photo by Jonas Powell ’18
Every few months, it seems, another one of those articles surfaces about how political correctness or trigger warnings or “social justice” is ruining the country or the educational system or everything. Our own President Roth reminded us a few weeks ago that “there is no right not to be offended.” These arguments typically suggest that because a few of us are so fragile and oversensitive, everyone is losing: words are banned, jokes are less funny, debates about important issues are diluted or even curtailed.
While I’m really not concerned if racist jokes lose their appeal, I agree that we need more, not less, conversation. Ignoring problems doesn’t make them go away, and indeed, often worsens them. If we can’t talk about the systems of oppression that plague our society–racism, heterosexism, misogyny, classism–we’re going to have a hard time dismantling them. Sometimes frustratingly, we have to be able to talk about these issues not only among our own identity and affinity groups, but with people whose ideas are vastly different from ours. So yes, I agree that trying to shut down conversations about sensitive topics is problematic. (Which is not the same, please note, as removing oneself from a conversation because of personal history or trauma.) More speech, please.
The thing is, though, the targets of these arguments–the oversensitive college student, the person who can’t take a joke, the “social justice warriors”–hardly ever seem to be asking for less speech. Perhaps there are exceptions, but I cannot think of a single anti-racist activist who wants people to stop talking about racism. When we ask that certain words not be used or that our histories be treated with understanding and respect, we are not questioning whether these conversations should happen, but how. To worry that such efforts are ruining free-spirited debate seems, to me, to be missing the point.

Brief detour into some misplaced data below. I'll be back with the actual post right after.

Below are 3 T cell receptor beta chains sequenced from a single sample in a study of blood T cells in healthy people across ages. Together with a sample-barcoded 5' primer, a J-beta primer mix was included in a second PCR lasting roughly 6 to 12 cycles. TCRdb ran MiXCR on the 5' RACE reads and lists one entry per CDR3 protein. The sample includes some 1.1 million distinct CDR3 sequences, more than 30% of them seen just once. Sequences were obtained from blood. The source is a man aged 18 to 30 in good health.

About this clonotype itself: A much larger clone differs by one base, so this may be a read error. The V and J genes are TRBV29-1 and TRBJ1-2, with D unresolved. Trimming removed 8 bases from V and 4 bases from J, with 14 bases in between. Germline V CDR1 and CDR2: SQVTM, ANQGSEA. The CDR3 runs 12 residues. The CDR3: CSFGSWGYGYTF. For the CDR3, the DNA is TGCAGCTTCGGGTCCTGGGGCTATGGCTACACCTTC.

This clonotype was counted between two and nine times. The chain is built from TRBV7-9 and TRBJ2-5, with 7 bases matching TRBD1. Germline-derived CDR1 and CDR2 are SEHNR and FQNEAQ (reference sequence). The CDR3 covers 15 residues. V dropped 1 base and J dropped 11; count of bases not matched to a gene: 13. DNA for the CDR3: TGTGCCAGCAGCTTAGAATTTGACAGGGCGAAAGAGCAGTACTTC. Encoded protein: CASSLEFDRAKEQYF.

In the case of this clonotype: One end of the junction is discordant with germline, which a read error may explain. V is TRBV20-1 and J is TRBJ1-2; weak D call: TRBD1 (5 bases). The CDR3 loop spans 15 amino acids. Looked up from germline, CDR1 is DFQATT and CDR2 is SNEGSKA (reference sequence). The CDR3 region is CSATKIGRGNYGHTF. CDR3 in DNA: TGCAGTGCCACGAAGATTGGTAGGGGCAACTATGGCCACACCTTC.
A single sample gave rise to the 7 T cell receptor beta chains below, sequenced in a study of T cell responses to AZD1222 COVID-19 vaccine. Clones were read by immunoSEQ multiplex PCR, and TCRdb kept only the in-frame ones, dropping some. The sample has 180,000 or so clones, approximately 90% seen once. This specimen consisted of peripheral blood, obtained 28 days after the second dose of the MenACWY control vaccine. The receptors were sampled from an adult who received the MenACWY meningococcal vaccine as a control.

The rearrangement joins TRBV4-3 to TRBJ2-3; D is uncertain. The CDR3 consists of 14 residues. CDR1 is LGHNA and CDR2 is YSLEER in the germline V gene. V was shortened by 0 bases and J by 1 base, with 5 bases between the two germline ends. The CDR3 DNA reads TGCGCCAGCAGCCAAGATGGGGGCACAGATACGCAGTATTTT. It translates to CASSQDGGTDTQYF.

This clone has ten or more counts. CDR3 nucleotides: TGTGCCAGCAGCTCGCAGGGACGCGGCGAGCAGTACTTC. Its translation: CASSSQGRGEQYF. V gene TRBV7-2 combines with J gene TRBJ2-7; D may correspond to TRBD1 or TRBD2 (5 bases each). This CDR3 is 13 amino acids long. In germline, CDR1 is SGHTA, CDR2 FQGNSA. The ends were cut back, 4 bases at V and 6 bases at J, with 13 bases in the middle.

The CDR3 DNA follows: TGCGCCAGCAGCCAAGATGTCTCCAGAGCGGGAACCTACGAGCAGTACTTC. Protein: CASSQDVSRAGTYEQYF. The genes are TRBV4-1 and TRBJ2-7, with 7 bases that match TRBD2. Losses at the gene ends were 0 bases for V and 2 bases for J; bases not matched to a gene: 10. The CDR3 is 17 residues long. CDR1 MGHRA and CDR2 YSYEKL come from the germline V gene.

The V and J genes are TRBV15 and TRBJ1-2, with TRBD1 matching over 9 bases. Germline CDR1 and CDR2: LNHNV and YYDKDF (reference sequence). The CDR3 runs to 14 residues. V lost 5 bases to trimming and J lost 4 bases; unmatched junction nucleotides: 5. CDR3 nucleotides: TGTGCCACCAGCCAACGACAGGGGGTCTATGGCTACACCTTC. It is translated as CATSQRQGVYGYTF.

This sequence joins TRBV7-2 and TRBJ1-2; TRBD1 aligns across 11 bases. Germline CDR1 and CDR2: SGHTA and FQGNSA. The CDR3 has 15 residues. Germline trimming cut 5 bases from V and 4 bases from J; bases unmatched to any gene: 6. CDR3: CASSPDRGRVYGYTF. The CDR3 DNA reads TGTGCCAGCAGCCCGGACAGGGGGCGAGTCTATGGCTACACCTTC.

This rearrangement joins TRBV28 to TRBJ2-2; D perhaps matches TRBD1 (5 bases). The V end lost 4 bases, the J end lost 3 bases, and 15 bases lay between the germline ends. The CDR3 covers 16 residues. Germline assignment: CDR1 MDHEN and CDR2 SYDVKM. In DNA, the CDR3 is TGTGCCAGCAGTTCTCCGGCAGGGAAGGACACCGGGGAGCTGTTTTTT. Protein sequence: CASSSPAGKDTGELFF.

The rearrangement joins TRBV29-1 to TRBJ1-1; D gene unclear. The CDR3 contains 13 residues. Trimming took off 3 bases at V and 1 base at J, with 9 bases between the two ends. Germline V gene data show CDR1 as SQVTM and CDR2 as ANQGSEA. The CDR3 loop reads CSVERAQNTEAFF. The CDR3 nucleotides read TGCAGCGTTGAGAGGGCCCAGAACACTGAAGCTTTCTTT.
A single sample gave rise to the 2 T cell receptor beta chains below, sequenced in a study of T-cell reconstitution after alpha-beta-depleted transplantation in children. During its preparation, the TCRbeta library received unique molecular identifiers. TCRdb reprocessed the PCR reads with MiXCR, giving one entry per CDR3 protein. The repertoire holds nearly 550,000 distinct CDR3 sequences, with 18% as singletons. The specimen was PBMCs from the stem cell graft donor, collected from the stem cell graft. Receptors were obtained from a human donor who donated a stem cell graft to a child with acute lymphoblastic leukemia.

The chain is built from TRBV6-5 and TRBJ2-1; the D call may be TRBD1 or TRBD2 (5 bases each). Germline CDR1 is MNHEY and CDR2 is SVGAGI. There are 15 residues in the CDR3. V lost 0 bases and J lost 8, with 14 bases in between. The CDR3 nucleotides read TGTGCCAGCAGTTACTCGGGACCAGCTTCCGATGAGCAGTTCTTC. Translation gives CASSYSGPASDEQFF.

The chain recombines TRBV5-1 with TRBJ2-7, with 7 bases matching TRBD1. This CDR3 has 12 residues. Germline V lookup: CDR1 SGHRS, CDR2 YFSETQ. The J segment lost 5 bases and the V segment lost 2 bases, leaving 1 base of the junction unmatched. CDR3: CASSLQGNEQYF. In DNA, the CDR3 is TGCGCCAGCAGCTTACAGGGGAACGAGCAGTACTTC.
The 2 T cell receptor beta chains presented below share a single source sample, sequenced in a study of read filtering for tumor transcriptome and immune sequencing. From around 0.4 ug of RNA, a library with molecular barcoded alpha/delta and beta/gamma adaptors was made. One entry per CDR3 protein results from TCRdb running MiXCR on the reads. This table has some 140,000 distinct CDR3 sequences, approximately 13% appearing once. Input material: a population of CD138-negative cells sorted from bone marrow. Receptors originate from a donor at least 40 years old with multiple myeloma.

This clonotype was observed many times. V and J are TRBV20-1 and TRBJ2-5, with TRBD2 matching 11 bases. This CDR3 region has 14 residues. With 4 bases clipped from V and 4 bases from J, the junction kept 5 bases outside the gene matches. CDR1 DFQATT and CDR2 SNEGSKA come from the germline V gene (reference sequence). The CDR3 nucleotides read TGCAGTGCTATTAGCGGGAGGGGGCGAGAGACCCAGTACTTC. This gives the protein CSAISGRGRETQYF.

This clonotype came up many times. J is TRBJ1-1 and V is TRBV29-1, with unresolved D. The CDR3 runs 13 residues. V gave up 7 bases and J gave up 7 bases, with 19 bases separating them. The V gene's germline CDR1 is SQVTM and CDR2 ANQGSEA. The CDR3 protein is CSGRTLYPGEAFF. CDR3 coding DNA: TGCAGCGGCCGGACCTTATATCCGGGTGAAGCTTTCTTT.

A message from Alexandra Ricks ’16:
Call for Submissions to the University Organizing Center Infoshop/Anti-Oppression Library located at 190 High Street!
The Infoshop Preservation Society (IPS) is a new student group tasked with the restoration and maintenance of the UOC Infoshop and Anti-Oppression Library. We’re in the process of cleaning up and improving upon the Infoshop space located at the back of the UOC and looking for submissions to add to Wesleyan’s only dedicated anti-oppression library (soon to be a great workspace as well!).
Got any pamphlets, zines, books, posters, photographs, music, movies, periodicals, maps, art, artifacts, etc. you would like to share with the Wesleyan community? Donate or lend them to the University Organizing Center’s infoshop, a library of radical literature that’s open to everyone!
There is a submission box by the front door of the UOC. Got a lot to donate? Let us know and we can pick it up right from your door!!
If you don’t have anything you would like to submit but would like to read about anti-oppression or DIY projects check out the infoshop, on the first floor of the UOC (190 High Street, between Beta and Eclectic).
Or if you are interested in getting involved in the group organizing the infoshop, send us an email at: infoshop-glist[at]wesleyan[dot]edu
Date: before spring break!
Place: The University Organizing Center (190 High St)
Did you know Alma Sanchez-Eppler ’14 has a hyphenated last name? The hyphen’s right there; see for yourself! The world is crazy sometimes!!!
Hello Wes Activist!
Do you love the UOC?
Would you want to support the work of student activists, oversee this amazing student space, and get paid while doing it?
The office of Student Activities and Leadership Development is now accepting applicants for next year’s University Organizing Center Intern. Click HERE to learn more about the position.
Click HERE to Apply!
The deadline for applications is April 18.
From Lisa Sy ’13:
Wesward is a new online website that was born out of the feeling that anti-oppression, identity, activist and any other active Wesleyan student groups and students need an online hub for communication and collaboration.
We are holding an interest meeting Saturday, 9/22, 2pm in Allbritton 304 for any and all people who would like to work with us! We welcome anyone who wants to work with us in any capacity they can; no technical skills for the online component are necessary at all.
Date: Saturday, September 22
Time: 2 pm
Place: Allbritton 304
Cost: The cost of revolution.